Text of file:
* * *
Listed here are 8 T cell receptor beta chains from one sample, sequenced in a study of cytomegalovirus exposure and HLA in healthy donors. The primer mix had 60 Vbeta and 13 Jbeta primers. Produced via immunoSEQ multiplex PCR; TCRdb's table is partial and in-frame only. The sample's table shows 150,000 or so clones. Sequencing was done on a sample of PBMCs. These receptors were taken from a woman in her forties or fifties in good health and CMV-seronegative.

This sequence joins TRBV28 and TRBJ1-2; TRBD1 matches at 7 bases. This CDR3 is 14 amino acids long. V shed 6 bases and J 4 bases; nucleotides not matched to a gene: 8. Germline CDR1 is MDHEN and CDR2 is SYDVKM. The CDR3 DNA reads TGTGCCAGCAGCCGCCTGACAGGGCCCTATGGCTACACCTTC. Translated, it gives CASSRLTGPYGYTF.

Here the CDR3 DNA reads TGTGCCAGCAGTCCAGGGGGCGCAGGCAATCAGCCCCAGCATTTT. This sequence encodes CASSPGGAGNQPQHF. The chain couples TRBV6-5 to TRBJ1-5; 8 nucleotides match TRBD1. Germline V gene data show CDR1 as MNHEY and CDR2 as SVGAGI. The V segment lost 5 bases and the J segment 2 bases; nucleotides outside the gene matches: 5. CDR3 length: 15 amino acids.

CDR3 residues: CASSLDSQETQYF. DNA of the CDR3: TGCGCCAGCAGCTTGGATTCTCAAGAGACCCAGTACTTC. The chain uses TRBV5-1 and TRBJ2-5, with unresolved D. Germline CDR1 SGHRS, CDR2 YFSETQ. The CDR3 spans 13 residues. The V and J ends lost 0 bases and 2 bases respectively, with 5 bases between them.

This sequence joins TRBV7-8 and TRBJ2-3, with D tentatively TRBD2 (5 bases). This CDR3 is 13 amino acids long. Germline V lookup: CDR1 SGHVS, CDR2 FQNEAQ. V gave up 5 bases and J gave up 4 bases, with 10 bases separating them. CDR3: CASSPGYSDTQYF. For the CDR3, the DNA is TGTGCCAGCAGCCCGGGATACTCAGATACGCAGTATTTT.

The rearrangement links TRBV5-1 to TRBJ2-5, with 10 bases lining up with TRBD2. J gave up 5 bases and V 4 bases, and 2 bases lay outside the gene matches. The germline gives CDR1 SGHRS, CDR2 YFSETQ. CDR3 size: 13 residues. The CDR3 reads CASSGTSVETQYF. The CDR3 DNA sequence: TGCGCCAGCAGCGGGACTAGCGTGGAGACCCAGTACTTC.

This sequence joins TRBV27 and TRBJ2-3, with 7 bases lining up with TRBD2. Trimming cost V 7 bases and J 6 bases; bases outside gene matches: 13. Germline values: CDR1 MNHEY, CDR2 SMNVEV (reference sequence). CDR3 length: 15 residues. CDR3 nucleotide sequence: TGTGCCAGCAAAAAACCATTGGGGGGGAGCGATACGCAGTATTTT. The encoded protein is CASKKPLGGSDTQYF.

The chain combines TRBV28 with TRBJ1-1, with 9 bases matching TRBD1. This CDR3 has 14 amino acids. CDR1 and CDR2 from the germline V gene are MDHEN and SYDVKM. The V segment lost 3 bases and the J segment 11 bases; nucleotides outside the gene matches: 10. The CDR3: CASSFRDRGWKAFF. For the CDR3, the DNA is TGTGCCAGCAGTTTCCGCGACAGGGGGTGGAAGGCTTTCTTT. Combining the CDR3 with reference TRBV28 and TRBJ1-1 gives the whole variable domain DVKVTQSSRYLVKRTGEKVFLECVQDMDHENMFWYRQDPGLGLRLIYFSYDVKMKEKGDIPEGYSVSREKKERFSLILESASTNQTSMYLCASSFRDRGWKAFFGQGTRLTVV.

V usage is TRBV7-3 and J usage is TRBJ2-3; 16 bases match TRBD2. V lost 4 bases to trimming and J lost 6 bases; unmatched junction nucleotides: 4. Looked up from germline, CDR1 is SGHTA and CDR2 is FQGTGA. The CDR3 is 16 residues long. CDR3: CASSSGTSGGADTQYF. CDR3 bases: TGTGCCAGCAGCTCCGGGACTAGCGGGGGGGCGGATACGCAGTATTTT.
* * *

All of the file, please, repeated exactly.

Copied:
Listed here are 8 T cell receptor beta chains from one sample, sequenced in a study of cytomegalovirus exposure and HLA in healthy donors. The primer mix had 60 Vbeta and 13 Jbeta primers. Produced via immunoSEQ multiplex PCR; TCRdb's table is partial and in-frame only. The sample's table shows 150,000 or so clones. Sequencing was done on a sample of PBMCs. These receptors were taken from a woman in her forties or fifties in good health and CMV-seronegative.

This sequence joins TRBV28 and TRBJ1-2; TRBD1 matches at 7 bases. This CDR3 is 14 amino acids long. V shed 6 bases and J 4 bases; nucleotides not matched to a gene: 8. Germline CDR1 is MDHEN and CDR2 is SYDVKM. The CDR3 DNA reads TGTGCCAGCAGCCGCCTGACAGGGCCCTATGGCTACACCTTC. Translated, it gives CASSRLTGPYGYTF.

Here the CDR3 DNA reads TGTGCCAGCAGTCCAGGGGGCGCAGGCAATCAGCCCCAGCATTTT. This sequence encodes CASSPGGAGNQPQHF. The chain couples TRBV6-5 to TRBJ1-5; 8 nucleotides match TRBD1. Germline V gene data show CDR1 as MNHEY and CDR2 as SVGAGI. The V segment lost 5 bases and the J segment 2 bases; nucleotides outside the gene matches: 5. CDR3 length: 15 amino acids.

CDR3 residues: CASSLDSQETQYF. DNA of the CDR3: TGCGCCAGCAGCTTGGATTCTCAAGAGACCCAGTACTTC. The chain uses TRBV5-1 and TRBJ2-5, with unresolved D. Germline CDR1 SGHRS, CDR2 YFSETQ. The CDR3 spans 13 residues. The V and J ends lost 0 bases and 2 bases respectively, with 5 bases between them.

This sequence joins TRBV7-8 and TRBJ2-3, with D tentatively TRBD2 (5 bases). This CDR3 is 13 amino acids long. Germline V lookup: CDR1 SGHVS, CDR2 FQNEAQ. V gave up 5 bases and J gave up 4 bases, with 10 bases separating them. CDR3: CASSPGYSDTQYF. For the CDR3, the DNA is TGTGCCAGCAGCCCGGGATACTCAGATACGCAGTATTTT.

The rearrangement links TRBV5-1 to TRBJ2-5, with 10 bases lining up with TRBD2. J gave up 5 bases and V 4 bases, and 2 bases lay outside the gene matches. The germline gives CDR1 SGHRS, CDR2 YFSETQ. CDR3 size: 13 residues. The CDR3 reads CASSGTSVETQYF. The CDR3 DNA sequence: TGCGCCAGCAGCGGGACTAGCGTGGAGACCCAGTACTTC.

This sequence joins TRBV27 and TRBJ2-3, with 7 bases lining up with TRBD2. Trimming cost V 7 bases and J 6 bases; bases outside gene matches: 13. Germline values: CDR1 MNHEY, CDR2 SMNVEV (reference sequence). CDR3 length: 15 residues. CDR3 nucleotide sequence: TGTGCCAGCAAAAAACCATTGGGGGGGAGCGATACGCAGTATTTT. The encoded protein is CASKKPLGGSDTQYF.

The chain combines TRBV28 with TRBJ1-1, with 9 bases matching TRBD1. This CDR3 has 14 amino acids. CDR1 and CDR2 from the germline V gene are MDHEN and SYDVKM. The V segment lost 3 bases and the J segment 11 bases; nucleotides outside the gene matches: 10. The CDR3: CASSFRDRGWKAFF. For the CDR3, the DNA is TGTGCCAGCAGTTTCCGCGACAGGGGGTGGAAGGCTTTCTTT. Combining the CDR3 with reference TRBV28 and TRBJ1-1 gives the whole variable domain DVKVTQSSRYLVKRTGEKVFLECVQDMDHENMFWYRQDPGLGLRLIYFSYDVKMKEKGDIPEGYSVSREKKERFSLILESASTNQTSMYLCASSFRDRGWKAFFGQGTRLTVV.

V usage is TRBV7-3 and J usage is TRBJ2-3; 16 bases match TRBD2. V lost 4 bases to trimming and J lost 6 bases; unmatched junction nucleotides: 4. Looked up from germline, CDR1 is SGHTA and CDR2 is FQGTGA. The CDR3 is 16 residues long. CDR3: CASSSGTSGGADTQYF. CDR3 bases: TGTGCCAGCAGCTCCGGGACTAGCGGGGGGGCGGATACGCAGTATTTT.